CPD workshop: Lunchtime behaviour

Written by: Steve Burnage | Published:
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In this series, Steve Burnage offers CPD workshop ideas that can be adapted for your school. Here, he looks at positive behaviour management for lunchtime supervisors and support staff

This article provides a 45-minute interactive training outline that could be suitable for a staff meeting, staff development group, small group CPD or individual study. The training outline is below and the PowerPoint slides and handout are free to download (click the buttons above).

Slide 1 & 2: Welcome, Outcomes

By the end of this CPD, you will have:

  • Developed your skills in building effective relationships and rapport with children.
  • Developed your knowledge of how to motivate and engage with children.
  • Considered issues related to children’s behaviour and developed strategies to address these.
  • Identified strengths and areas for development.

Slide 3: What’s the problem

Activity: Thinking about incidents of student behaviour at lunchtime. Which behaviours help you do your job and which ones hinder you? Record and share your ideas. Now, think about the causes of each behaviour. What causes good behaviours in students? What causes problem behaviour?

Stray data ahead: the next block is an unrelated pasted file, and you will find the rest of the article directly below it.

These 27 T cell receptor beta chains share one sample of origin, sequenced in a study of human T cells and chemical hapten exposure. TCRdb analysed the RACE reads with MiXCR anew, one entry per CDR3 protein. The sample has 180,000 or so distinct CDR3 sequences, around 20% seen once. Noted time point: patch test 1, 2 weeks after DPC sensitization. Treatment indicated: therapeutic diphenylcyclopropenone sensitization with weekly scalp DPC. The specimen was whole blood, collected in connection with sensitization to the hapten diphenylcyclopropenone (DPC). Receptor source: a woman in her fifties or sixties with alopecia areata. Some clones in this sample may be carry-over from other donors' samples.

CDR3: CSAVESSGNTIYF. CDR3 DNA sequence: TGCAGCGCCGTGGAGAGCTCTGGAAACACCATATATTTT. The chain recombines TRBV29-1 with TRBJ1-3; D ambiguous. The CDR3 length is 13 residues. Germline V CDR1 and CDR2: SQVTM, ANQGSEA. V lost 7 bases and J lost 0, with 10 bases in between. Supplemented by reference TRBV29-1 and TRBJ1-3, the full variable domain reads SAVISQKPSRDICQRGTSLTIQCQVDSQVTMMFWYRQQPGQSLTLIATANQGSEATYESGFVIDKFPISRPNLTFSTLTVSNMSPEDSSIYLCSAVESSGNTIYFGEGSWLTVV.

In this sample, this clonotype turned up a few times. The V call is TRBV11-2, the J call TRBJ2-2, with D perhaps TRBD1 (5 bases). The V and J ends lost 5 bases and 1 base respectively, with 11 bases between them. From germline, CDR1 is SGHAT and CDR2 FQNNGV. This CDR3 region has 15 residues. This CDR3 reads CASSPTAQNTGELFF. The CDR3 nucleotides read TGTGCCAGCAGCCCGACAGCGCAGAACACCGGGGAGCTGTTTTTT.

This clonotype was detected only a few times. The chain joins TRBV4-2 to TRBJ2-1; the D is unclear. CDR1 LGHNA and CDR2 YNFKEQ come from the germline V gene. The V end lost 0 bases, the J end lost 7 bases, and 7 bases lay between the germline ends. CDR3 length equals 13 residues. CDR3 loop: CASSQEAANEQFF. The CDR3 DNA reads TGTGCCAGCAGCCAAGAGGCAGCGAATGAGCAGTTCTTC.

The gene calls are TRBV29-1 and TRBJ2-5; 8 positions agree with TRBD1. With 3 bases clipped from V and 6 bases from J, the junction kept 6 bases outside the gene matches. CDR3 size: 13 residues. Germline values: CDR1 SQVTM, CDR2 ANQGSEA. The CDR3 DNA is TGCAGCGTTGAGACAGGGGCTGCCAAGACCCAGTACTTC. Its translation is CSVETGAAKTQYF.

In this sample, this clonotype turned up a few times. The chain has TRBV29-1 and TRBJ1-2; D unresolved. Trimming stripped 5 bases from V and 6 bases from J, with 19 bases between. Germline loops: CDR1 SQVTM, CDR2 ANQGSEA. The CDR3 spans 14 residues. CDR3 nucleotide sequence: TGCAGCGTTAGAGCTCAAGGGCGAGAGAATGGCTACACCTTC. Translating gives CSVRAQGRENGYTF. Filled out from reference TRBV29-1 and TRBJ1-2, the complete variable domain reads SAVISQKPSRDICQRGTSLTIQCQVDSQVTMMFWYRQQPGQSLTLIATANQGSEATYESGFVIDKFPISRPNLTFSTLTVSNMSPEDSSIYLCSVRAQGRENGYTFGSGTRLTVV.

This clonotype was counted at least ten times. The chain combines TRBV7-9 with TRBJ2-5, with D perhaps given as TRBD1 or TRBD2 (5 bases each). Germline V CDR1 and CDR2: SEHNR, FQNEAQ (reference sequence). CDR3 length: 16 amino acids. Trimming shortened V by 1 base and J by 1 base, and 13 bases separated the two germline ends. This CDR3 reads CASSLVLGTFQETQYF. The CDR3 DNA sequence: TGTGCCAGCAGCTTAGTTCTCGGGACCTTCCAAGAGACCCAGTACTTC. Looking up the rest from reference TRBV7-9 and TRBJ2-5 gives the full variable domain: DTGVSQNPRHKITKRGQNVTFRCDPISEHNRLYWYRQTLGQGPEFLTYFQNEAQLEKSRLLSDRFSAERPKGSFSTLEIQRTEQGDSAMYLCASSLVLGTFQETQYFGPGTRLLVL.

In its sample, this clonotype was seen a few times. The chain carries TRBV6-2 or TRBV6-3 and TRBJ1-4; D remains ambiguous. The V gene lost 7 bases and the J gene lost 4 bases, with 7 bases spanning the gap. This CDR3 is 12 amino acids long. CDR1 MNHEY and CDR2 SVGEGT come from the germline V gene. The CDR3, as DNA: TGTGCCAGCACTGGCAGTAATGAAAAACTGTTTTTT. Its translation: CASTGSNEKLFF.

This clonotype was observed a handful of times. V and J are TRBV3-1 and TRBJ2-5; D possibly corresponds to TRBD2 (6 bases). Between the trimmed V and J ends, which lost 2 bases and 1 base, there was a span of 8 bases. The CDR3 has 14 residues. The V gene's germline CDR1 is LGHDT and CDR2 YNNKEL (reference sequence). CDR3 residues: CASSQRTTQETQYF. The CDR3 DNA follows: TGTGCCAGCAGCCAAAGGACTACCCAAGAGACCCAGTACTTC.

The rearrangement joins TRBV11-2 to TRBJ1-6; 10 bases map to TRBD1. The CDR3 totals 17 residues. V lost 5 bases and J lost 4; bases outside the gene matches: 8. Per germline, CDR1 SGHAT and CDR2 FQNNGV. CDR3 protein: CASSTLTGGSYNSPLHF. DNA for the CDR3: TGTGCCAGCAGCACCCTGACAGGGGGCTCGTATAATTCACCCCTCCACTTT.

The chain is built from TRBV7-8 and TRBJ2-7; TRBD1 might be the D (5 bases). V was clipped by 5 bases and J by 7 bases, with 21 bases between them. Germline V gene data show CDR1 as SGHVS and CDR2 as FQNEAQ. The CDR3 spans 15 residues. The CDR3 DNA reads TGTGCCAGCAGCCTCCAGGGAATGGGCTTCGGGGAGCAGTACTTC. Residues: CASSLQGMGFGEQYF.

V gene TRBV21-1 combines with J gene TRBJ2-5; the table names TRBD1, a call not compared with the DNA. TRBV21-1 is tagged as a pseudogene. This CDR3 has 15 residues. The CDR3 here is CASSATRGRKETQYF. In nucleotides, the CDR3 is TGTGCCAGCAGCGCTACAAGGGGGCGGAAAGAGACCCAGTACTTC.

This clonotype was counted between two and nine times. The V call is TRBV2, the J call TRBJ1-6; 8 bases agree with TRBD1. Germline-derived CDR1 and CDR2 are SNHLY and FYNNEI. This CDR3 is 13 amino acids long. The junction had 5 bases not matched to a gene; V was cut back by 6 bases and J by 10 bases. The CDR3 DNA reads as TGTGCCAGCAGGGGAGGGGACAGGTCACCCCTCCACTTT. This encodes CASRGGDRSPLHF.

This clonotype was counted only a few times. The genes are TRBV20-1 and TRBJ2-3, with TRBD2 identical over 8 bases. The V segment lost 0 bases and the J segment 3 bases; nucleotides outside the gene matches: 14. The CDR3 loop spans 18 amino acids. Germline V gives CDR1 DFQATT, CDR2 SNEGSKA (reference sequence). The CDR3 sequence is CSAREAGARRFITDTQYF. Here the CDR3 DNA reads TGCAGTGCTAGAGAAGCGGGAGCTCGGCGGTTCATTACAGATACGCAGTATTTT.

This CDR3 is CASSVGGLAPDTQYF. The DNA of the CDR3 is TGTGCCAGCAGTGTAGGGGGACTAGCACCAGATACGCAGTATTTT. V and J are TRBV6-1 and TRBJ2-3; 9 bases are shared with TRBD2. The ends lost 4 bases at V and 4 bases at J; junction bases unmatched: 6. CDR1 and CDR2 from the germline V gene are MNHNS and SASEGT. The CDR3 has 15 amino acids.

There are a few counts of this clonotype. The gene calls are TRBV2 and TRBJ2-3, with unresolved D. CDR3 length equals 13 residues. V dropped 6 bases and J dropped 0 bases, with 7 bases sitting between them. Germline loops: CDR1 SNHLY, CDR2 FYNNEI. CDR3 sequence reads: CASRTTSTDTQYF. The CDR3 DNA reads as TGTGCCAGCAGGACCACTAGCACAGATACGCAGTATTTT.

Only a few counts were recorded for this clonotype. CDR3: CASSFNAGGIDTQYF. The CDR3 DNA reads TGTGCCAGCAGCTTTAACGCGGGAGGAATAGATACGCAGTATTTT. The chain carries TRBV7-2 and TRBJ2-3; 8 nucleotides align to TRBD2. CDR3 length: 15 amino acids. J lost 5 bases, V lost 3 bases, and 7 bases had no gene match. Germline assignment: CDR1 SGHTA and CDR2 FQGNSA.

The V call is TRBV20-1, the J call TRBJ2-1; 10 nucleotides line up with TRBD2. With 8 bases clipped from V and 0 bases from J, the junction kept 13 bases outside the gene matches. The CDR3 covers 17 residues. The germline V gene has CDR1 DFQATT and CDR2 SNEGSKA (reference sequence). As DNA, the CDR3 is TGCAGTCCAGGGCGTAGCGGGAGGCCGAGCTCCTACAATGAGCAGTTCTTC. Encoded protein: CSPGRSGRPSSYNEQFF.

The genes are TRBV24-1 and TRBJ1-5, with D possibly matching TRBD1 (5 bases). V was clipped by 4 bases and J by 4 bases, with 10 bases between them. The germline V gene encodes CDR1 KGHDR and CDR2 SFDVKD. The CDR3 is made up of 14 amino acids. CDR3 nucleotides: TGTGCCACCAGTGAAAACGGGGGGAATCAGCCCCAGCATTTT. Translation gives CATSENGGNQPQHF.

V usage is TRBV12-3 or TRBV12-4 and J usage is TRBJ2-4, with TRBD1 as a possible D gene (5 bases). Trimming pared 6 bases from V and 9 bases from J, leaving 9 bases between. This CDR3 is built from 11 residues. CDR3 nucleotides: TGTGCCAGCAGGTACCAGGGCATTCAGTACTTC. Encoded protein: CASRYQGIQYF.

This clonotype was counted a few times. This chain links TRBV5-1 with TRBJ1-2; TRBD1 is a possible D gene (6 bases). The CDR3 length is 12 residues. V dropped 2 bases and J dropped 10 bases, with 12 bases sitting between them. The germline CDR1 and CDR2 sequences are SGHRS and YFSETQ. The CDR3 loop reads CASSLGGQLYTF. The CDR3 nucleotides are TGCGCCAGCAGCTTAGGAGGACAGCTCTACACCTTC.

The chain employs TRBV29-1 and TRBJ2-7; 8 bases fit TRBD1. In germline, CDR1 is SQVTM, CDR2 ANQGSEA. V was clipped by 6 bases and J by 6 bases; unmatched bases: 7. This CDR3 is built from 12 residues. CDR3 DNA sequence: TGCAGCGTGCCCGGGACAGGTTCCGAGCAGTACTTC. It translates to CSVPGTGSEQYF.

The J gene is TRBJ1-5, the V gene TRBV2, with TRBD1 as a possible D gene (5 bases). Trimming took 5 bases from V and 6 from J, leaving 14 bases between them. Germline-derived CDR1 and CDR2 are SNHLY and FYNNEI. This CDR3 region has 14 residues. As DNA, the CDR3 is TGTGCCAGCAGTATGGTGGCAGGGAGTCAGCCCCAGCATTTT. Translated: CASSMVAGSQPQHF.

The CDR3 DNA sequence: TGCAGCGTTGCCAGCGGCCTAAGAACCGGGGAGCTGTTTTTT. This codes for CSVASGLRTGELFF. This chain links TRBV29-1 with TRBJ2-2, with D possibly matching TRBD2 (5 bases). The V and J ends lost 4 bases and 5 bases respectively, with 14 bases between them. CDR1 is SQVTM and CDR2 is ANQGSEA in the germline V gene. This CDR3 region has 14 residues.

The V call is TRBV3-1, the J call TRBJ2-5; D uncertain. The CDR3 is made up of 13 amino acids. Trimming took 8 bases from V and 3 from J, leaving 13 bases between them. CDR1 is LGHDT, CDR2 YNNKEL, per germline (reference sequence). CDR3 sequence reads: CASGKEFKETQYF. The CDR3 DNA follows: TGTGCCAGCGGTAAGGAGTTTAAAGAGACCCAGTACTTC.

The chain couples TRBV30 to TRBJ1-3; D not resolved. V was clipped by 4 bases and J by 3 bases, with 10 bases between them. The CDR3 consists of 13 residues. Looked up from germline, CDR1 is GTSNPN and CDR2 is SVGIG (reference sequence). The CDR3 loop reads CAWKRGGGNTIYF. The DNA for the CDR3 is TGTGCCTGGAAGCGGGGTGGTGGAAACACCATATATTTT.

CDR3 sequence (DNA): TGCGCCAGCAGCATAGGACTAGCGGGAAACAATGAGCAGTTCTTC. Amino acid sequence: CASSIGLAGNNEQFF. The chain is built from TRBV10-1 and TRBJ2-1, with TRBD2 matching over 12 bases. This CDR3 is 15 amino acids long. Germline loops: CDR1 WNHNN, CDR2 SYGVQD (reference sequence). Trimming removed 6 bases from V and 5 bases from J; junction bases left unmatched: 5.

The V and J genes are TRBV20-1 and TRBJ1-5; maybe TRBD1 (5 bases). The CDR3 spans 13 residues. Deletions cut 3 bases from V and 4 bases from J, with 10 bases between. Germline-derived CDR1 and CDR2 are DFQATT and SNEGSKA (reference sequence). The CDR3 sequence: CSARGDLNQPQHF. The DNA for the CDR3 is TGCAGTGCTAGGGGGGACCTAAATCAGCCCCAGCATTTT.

Slide 4: Negative behaviour: Your role

  • Activity: Working as a group, think about each of these factors and record your answers:
  • Routines: What routines do you use and why?
  • Clarity: How do you ensure that you are clear about what you want children to do (and how)?
  • Language: How do you use your language to manage behaviour? Think about the sorts of questions you ask or the statements you make. Are they clear? Are they positive? Do they contain an instruction?
  • Questioning: How do you use questions with students? When do you use questions and when do you use statements?
  • Transitions: What steps do you take to ensure that transitions between locations or activities are smooth?
  • Inclusion: What do you do to ensure that all students’ needs are met at lunchtime?

The environment: How do you create a positive lunchtime environment? What do you do to make the physical environment safe?

Notice that all of the questions focus on what we do. This is because we can manage children’s behaviour better if we start by changing our own.

Slides 5 & 6: Maslow’s Hierarchy

Maslow’s Hierarchy of Needs states that we all have various needs as human beings. These start from our most fundamental animal needs found at the bottom of the pyramid (see slide), moving through to those that give our existence purpose at the top.

When considering why students do not fully co-operate in the first place, Maslow’s theory helps to explain this. Put briefly, all humans will go to any lengths to ensure that our basic needs are met and this drive to meet these needs over-rides everything else – other people’s needs, good behaviour, agreed rules etc.

For example, if a child has not eaten properly before lunchtime, hunger will drive them to get food and this will overpower any expectations of good behaviour. Or if there are no clear boundaries for behaviour children will make their own rules for behaviour so that they feel safe and secure.

Slide 7: Effective persuasion

Activity: Thinking about what has been learned already, consider this scenario – you are trying to persuade three pupils to play together. They are reluctant to do this. How might you try to convince them? Share your initial ideas with the group.